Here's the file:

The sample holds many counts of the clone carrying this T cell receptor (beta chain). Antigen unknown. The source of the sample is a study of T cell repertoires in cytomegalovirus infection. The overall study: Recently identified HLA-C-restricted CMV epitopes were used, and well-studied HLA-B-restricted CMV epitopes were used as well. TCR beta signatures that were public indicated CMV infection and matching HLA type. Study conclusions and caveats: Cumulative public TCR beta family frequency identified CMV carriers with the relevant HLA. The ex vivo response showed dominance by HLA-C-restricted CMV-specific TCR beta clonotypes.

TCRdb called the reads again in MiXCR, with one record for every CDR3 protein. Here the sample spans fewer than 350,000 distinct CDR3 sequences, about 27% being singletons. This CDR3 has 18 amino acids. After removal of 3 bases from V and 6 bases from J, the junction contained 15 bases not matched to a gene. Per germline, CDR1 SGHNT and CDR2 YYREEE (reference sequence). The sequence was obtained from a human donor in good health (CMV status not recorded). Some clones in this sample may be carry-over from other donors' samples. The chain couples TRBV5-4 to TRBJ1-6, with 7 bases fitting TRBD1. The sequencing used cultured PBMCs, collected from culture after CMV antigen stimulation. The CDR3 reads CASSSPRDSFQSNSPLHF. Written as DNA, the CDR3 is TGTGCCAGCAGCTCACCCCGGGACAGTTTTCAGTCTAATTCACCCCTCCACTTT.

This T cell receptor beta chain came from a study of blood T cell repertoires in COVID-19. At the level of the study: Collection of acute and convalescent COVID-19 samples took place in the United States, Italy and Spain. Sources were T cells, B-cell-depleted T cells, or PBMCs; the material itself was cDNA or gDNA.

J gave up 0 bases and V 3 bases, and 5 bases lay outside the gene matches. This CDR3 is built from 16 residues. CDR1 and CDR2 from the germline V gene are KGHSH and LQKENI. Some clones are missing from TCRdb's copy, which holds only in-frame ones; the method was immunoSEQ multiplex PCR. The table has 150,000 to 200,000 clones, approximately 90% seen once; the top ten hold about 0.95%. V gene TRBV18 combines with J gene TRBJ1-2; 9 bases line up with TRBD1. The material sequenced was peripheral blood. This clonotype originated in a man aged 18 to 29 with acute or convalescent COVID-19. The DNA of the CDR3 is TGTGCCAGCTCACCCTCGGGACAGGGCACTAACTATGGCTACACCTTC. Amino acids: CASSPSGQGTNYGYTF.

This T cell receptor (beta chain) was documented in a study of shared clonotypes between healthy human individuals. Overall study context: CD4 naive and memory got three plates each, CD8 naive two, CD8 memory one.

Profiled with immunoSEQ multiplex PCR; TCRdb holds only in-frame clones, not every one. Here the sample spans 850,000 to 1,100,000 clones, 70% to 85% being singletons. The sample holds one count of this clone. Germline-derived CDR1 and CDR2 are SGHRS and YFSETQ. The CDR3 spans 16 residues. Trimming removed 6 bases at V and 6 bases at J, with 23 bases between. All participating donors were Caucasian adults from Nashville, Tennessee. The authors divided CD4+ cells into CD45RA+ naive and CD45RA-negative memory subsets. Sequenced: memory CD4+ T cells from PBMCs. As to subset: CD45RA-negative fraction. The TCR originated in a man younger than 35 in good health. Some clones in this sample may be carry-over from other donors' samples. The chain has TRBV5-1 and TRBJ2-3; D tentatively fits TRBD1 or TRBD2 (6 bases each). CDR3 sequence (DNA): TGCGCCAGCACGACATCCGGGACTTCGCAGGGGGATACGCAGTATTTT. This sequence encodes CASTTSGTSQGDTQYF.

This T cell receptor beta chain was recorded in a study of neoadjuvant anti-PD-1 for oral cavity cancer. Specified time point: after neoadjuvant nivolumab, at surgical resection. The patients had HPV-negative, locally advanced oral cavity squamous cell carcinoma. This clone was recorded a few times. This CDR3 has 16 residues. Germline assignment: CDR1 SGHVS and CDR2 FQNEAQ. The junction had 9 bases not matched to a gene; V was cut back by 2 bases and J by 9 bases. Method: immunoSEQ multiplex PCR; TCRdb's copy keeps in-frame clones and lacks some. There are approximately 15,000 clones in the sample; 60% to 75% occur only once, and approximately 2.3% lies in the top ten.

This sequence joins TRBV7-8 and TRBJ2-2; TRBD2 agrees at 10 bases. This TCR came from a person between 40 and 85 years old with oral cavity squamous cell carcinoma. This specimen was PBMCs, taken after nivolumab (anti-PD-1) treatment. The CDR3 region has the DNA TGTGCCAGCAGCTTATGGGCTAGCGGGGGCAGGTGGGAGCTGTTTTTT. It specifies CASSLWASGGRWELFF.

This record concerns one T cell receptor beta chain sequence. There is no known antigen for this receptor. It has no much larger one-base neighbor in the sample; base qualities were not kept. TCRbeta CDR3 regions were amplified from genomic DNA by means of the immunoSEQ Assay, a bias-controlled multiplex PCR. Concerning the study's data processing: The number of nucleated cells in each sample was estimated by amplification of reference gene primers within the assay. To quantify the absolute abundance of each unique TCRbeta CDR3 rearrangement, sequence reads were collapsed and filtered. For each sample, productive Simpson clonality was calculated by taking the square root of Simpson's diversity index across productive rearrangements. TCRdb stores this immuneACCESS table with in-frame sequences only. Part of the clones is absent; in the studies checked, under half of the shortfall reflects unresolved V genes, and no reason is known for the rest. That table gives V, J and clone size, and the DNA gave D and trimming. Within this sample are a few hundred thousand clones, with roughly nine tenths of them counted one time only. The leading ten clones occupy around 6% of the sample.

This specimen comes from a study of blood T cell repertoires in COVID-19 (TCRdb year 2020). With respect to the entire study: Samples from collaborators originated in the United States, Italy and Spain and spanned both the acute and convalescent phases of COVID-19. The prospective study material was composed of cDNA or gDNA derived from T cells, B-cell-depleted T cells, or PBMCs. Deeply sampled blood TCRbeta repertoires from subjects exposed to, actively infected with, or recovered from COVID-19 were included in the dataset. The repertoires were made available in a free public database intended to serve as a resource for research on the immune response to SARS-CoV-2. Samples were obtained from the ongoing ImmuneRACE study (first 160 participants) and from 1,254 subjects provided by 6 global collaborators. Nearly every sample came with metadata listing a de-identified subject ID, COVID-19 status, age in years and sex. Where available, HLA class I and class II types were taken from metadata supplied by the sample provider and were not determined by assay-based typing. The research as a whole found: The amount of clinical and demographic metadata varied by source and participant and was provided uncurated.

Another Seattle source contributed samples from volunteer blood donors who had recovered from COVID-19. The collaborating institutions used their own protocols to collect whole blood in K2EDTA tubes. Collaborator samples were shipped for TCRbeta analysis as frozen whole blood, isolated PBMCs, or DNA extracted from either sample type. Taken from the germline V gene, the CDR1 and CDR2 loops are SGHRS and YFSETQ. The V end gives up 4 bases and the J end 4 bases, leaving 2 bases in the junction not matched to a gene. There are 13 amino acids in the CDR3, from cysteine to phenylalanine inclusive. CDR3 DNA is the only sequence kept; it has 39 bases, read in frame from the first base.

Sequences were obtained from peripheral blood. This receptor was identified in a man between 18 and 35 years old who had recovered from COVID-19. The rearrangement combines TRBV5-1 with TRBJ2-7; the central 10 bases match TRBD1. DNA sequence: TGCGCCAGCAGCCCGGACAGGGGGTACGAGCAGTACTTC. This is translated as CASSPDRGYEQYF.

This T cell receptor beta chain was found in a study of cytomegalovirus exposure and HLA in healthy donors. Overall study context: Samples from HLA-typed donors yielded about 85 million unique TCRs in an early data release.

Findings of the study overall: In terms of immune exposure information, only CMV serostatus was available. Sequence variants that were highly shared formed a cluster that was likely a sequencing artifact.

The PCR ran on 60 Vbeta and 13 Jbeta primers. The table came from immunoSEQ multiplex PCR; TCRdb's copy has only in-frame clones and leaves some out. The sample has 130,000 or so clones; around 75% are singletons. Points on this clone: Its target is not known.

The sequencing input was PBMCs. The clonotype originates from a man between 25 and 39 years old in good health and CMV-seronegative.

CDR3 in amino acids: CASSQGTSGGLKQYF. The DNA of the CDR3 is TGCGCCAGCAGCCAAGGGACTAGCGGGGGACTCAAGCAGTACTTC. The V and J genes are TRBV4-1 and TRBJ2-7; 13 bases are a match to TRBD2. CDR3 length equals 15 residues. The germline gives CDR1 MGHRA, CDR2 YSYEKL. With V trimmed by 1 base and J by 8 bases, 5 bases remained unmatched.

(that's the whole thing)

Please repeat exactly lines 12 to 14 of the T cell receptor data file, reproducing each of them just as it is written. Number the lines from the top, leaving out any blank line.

Sequences were obtained from peripheral blood. This receptor was identified in a man between 18 and 35 years old who had recovered from COVID-19. The rearrangement combines TRBV5-1 with TRBJ2-7; the central 10 bases match TRBD1. DNA sequence: TGCGCCAGCAGCCCGGACAGGGGGTACGAGCAGTACTTC. This is translated as CASSPDRGYEQYF.

This T cell receptor beta chain was found in a study of cytomegalovirus exposure and HLA in healthy donors. Overall study context: Samples from HLA-typed donors yielded about 85 million unique TCRs in an early data release.

Findings of the study overall: In terms of immune exposure information, only CMV serostatus was available. Sequence variants that were highly shared formed a cluster that was likely a sequencing artifact.